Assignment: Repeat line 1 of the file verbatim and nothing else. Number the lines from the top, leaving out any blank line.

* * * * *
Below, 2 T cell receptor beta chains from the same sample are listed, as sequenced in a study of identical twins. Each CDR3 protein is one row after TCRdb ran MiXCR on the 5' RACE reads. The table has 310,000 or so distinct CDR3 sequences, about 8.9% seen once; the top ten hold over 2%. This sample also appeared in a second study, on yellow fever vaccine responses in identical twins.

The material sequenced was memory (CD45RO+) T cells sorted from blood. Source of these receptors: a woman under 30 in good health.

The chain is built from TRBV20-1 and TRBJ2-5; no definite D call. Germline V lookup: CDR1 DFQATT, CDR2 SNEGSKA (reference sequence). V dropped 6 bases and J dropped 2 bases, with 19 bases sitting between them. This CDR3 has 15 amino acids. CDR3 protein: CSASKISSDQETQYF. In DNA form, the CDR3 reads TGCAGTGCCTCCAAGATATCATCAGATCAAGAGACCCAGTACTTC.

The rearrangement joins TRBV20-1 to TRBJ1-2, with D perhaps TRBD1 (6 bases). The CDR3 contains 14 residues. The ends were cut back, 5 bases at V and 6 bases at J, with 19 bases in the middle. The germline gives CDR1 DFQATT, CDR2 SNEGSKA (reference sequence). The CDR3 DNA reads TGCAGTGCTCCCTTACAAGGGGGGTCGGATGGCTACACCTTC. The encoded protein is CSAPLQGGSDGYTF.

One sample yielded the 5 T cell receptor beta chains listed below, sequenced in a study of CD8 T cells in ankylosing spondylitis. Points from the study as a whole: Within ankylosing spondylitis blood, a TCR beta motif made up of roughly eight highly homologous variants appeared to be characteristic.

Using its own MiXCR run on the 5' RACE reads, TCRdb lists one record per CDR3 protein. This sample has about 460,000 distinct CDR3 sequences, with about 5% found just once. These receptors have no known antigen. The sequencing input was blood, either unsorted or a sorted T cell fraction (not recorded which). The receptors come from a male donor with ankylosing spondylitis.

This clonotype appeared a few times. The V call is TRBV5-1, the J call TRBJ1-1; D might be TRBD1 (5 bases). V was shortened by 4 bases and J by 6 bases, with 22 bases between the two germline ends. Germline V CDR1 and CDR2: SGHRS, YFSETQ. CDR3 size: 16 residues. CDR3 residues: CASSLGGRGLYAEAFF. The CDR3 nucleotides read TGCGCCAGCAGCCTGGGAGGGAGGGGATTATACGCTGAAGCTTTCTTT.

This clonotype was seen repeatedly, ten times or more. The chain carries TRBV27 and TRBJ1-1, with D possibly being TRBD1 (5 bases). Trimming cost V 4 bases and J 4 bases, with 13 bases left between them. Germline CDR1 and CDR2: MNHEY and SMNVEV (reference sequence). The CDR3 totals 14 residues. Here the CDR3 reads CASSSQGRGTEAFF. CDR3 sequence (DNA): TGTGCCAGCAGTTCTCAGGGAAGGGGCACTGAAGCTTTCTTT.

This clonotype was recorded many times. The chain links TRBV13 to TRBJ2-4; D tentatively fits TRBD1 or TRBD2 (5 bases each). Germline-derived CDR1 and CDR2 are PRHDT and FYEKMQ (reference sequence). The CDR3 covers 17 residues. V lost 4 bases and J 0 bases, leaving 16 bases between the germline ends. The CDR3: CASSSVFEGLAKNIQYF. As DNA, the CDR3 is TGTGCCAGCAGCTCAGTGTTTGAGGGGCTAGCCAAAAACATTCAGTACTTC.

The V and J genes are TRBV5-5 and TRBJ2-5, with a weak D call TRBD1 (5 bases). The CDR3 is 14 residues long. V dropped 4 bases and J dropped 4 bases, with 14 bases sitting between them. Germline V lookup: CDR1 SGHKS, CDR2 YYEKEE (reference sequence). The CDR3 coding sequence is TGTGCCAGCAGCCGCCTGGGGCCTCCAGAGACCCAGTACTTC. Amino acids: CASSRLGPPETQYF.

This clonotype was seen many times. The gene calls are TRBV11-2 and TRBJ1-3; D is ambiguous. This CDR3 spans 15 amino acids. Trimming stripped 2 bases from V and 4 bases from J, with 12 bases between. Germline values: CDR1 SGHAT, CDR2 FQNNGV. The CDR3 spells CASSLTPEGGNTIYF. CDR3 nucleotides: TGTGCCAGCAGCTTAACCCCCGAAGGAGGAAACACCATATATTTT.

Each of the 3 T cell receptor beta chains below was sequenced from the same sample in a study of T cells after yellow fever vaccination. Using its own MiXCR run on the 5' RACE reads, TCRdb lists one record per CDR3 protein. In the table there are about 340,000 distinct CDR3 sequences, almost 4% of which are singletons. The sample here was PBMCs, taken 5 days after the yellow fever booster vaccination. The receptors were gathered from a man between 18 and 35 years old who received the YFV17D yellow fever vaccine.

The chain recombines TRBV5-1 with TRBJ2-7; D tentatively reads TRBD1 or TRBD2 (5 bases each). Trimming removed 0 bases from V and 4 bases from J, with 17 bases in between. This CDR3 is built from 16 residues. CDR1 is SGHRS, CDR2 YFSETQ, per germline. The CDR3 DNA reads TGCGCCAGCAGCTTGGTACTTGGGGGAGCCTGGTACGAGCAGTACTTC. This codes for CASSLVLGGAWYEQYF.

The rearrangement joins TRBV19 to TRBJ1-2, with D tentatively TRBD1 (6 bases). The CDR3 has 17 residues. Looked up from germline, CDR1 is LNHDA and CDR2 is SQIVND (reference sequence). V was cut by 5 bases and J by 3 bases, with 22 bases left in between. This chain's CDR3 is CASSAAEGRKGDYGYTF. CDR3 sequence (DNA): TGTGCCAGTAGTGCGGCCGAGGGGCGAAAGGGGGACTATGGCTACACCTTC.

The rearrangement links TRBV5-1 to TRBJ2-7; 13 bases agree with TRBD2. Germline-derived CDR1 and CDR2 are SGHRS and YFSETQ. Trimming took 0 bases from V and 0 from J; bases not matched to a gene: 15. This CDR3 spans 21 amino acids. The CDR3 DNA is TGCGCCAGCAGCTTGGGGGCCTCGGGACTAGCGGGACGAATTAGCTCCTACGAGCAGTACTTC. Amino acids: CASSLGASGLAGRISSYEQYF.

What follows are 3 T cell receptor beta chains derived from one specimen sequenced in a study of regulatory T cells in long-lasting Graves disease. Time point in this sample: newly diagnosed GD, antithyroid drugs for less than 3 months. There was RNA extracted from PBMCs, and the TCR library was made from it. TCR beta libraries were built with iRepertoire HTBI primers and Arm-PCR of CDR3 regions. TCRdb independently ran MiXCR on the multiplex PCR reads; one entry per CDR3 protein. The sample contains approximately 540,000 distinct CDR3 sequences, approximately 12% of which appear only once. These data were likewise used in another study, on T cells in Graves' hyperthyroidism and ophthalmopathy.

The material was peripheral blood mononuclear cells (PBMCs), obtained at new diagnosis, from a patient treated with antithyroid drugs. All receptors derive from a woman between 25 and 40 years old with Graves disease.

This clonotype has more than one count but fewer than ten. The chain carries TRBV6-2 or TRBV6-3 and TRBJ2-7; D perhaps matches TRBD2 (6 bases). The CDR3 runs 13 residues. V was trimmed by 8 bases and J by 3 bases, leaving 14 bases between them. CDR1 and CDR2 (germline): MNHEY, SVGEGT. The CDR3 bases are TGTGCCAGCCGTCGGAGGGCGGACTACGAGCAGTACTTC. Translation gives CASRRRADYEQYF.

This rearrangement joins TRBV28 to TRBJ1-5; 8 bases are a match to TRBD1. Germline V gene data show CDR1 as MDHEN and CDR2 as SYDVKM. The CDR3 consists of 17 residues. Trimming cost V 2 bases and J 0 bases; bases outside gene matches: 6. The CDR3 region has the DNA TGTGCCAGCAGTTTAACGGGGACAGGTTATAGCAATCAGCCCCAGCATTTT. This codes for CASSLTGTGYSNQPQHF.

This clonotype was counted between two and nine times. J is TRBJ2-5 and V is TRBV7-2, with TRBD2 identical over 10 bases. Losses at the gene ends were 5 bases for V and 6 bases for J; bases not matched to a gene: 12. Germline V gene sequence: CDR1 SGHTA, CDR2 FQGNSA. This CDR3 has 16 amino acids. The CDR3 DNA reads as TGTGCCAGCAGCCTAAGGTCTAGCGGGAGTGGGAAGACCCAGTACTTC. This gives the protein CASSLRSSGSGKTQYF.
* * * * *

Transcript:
Below, 2 T cell receptor beta chains from the same sample are listed, as sequenced in a study of identical twins. Each CDR3 protein is one row after TCRdb ran MiXCR on the 5' RACE reads. The table has 310,000 or so distinct CDR3 sequences, about 8.9% seen once; the top ten hold over 2%. This sample also appeared in a second study, on yellow fever vaccine responses in identical twins.